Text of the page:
Fortescue Metals Group: Strong operationally while discounts blow out

About the author:

Adrian Prendergast
Author name:
By Adrian Prendergast
Job title:
Senior Analyst
Date posted:
28 January 2022, 12:30 PM
Sectors Covered:
Mining, Energy

  • A good looking quarter, with strong 2Q22 production and shipments.
  • FY22 guidance was unchanged, although FMG did cut FX by 4% (essentially lifting costs). Capex guidance was increased US$200m for the WAE acquisition.
  • We have a divided view on FMG, on one hand liking the earnings power of its core iron ore business, while bearish on its FFI push.
  • FFI’s initial loss-making status has essentially further increased FMG’s dependence on iron ore earnings.
  • We maintain a Hold rating on FMG with a (login to view) target price.

Strong operationally, weaker pricing

Fortescue Metals Group (ASX:FMG) posted 2Q22 shipments of 47.5mt (+4% qoq) vs consensus of 46.4mt according to Visible Alpha data. Realised price continued to weaken in 2Q22, although the achieved average of US$74.36/dmt did beat consensus (discount on FMG product of 32% vs consensus 38%).

C1 costs meanwhile were flat in 2Q22 at US$15.31/wmt (vs MorgansE US$14.99/wmt). 

No change to headline FY22 production (180-185mt) or unit cost guidance (US$15-$15.50/wmt), although FMG did adjust its FX assumption from $0.75 to $0.72 while keeping its cost guidance unchanged (flagging an expectation of inflationary pressures). 

FMG did lift its capex guidance for FY22 to US$3.0-$3.4bn (ex-FFI), for the inclusion of the US$200m Williams Advanced Engineering (WAE) acquisition.


A good operational result from FMG’s core iron ore business, while the 3Q22 recovery in iron ore prices has helped to support short-term earnings, FCF generation and dividend potential.

FMG continues to pursue what we see as a very aggressive push into a large number of ESG-themed industries in different geographies.

Our concern here is FMG’s low starting point in each of the new markets it is pursuing, which suggests capital efficiency will be the first victim before getting to any considerations around the possible long-term return profile.

With potential for steel activity to mature in 2022 we are interested to see how FMG’s large ESG-themed investment framework sustains a downcycle in iron ore.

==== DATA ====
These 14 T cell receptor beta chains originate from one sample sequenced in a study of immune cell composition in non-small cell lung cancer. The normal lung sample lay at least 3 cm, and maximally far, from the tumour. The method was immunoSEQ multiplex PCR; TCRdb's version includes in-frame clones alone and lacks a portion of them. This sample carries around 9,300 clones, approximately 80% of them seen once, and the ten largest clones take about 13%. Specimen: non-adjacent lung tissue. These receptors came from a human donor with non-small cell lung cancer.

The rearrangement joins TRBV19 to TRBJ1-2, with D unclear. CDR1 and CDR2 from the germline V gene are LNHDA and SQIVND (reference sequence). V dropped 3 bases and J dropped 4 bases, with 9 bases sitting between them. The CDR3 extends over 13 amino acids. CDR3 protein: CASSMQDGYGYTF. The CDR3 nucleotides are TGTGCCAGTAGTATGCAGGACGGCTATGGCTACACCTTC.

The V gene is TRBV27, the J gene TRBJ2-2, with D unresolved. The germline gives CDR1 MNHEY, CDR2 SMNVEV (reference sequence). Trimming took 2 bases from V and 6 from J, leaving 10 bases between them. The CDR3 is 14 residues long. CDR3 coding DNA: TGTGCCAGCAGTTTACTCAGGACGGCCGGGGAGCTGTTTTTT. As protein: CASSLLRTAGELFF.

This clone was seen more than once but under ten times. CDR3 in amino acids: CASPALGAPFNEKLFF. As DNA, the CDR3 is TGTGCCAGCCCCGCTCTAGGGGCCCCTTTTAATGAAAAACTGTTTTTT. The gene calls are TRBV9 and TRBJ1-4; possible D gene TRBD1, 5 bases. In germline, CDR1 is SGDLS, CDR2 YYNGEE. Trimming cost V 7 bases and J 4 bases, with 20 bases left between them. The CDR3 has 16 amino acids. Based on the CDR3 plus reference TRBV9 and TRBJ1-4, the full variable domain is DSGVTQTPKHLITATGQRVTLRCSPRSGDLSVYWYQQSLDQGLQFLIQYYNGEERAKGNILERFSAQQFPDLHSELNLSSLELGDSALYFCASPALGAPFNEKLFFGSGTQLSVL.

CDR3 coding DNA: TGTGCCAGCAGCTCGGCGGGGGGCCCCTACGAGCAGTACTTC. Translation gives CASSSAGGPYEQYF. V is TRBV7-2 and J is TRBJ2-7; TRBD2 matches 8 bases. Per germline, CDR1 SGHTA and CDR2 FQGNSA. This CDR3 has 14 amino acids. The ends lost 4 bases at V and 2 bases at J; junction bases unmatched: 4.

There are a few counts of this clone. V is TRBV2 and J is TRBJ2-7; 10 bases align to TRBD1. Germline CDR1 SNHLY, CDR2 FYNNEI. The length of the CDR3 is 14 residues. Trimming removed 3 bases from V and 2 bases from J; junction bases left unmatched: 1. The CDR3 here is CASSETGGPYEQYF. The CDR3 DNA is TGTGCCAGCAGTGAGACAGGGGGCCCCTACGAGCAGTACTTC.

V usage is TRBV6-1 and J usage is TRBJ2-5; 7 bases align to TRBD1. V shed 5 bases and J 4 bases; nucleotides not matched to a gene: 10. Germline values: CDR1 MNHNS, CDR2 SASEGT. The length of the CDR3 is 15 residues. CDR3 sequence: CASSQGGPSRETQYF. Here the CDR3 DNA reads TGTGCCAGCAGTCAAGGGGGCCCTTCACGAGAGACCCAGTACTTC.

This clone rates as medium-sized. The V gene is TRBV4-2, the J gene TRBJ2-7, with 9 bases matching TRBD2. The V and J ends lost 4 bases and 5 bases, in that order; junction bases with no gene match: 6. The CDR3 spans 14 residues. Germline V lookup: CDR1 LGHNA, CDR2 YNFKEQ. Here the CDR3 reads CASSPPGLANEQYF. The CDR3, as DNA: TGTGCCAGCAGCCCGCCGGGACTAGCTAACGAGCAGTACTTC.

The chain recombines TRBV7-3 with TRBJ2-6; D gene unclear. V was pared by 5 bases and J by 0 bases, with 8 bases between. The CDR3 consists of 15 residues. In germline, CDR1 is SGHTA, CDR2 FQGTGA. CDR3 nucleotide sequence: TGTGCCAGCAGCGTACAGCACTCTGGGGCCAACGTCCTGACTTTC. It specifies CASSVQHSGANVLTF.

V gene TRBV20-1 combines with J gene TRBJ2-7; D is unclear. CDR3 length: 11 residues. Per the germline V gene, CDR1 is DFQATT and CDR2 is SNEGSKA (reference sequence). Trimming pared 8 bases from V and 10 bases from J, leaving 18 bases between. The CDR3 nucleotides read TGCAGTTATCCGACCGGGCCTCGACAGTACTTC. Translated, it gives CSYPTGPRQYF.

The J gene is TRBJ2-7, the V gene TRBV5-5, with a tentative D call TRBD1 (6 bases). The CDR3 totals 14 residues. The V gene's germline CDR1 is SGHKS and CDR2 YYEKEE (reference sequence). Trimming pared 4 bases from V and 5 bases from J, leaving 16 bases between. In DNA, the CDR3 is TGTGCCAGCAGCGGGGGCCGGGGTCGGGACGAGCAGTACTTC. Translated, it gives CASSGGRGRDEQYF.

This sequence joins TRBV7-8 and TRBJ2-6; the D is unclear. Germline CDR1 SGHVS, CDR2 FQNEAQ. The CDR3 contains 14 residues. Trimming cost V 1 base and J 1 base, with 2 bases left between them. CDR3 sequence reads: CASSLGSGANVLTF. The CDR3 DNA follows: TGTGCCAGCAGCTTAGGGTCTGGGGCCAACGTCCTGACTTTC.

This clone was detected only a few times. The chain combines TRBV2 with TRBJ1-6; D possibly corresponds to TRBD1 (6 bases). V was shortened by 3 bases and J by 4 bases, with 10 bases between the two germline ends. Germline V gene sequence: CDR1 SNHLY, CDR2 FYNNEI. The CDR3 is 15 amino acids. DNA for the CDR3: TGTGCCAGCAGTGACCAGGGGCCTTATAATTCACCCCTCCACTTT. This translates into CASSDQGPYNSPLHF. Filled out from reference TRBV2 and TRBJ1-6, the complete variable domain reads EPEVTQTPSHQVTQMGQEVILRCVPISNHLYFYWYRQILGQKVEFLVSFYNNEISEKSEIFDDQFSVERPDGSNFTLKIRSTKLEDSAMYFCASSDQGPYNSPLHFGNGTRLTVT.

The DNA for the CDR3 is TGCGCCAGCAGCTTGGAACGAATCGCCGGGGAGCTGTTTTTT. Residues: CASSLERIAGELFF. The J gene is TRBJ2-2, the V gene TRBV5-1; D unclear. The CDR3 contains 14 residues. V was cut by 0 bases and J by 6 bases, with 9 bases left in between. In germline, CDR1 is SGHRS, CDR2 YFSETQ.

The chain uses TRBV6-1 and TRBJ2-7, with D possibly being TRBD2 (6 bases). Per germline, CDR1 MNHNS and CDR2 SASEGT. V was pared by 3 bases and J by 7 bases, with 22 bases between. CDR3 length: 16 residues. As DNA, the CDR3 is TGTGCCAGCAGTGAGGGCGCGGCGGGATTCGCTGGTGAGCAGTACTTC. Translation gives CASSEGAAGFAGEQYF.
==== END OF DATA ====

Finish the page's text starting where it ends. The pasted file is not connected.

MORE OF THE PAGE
While seeking to diversify outside of iron ore, we would argue that the move into FFI (which could see a long period of losses while FMG gets established), is actually equivalent to increasing FMG’s dependence on iron ore earnings.

Forecast and valuation update

Post the strong 2Q22 result we have upgraded production assumptions, with the largest changes to Chichester production, while leaving discount assumptions unchanged. We have also lifted 2H22 C1 cost assumptions for the currency-adjusted guidance.

Net of these changes our blended (DCF:EBITDA) target price has increased to (login to view).

Investment view

Trading close to our (login to view) target price, and 5.6x FY23F EBITDA, we maintain a Hold rating on FMG. With the recent rise matching the bounce in spot iron ore prices. We are confident that we are now beyond peak iron ore.

Given FMG’s high sensitivity given its position as a mass-scale low-grade iron ore producer it could see added earnings pressure if the current downcycle extends.

Price catalysts

Short-term spot iron ore prices (given sensitivity).

1H22 earnings result and dividend.


Steel demand drivers particularly in China.

Execution risk in FFI, including R&D risk.

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Disclaimer: The information contained in this report is provided to you by Morgans Financial Limited as general advice only, and is made without consideration of an individual's relevant personal circumstances. Morgans Financial Limited ABN 49 010 669 726, its related bodies corporate, directors and officers, employees, authorised representatives and agents (“Morgans”) do not accept any liability for any loss or damage arising from or in connection with any action taken or not taken on the basis of information contained in this report, or for any errors or omissions contained within. It is recommended that any persons who wish to act upon this report consult with their Morgans investment adviser before doing so.

Solid top-line outcome: BAP’s 1Q22 revenue was flat on the pcp, an extremely resilient result given the extent of lockdowns in the period (~70% of stores impacted) and the strength of the pcp (cycling 27% growth). Composition comprised: Trade +2%; NZ -10%; Retail -12%; and Specialist Wholesale +7%. Overall, BAP stated that non-lockdown areas are outperforming expectations. ▪ 1Q22 trade & retail: Trade/Burson revenue was up +2% on the pcp (LFL sales - 1%; cycling 8% pcp); NZ/BNT revenue was down -10% (LFL sales -15%; cycling +4%); and Retail/Autobarn revenue was down -12% (LFL sales -16%; cycling +36%). Within the Retail segment, online sales were +80% on the pcp. Stores percentages impacted by lockdown were: Trade 70%; NZ 100%; and Retail 50%. ▪ Specialist segment results: Specialist wholesale revenue is up 7% on pcp, with Auto electrical/Truckline divisions ‘performing strongly’; and WANO underperforming. ▪ GM pressure expected to be temporary: BAP stated GM was stable across Wholesale and NZ (45% of FY21 revenue); and down ~50bps Trade and Retail (~55% of FY21 revenue), driven by promotional and online pricing in lockdown areas (we assume no margin pressure witnessed in non-lockdown areas). BAP expect margins to revert once lockdowns ease. ▪ The cost base has increased vs pcp, a function of duplicated DC costs (commencement of new VIC DC), and higher group and team member support (covid related) costs. BAP noted FY22 store rollouts and refurbs are on track.

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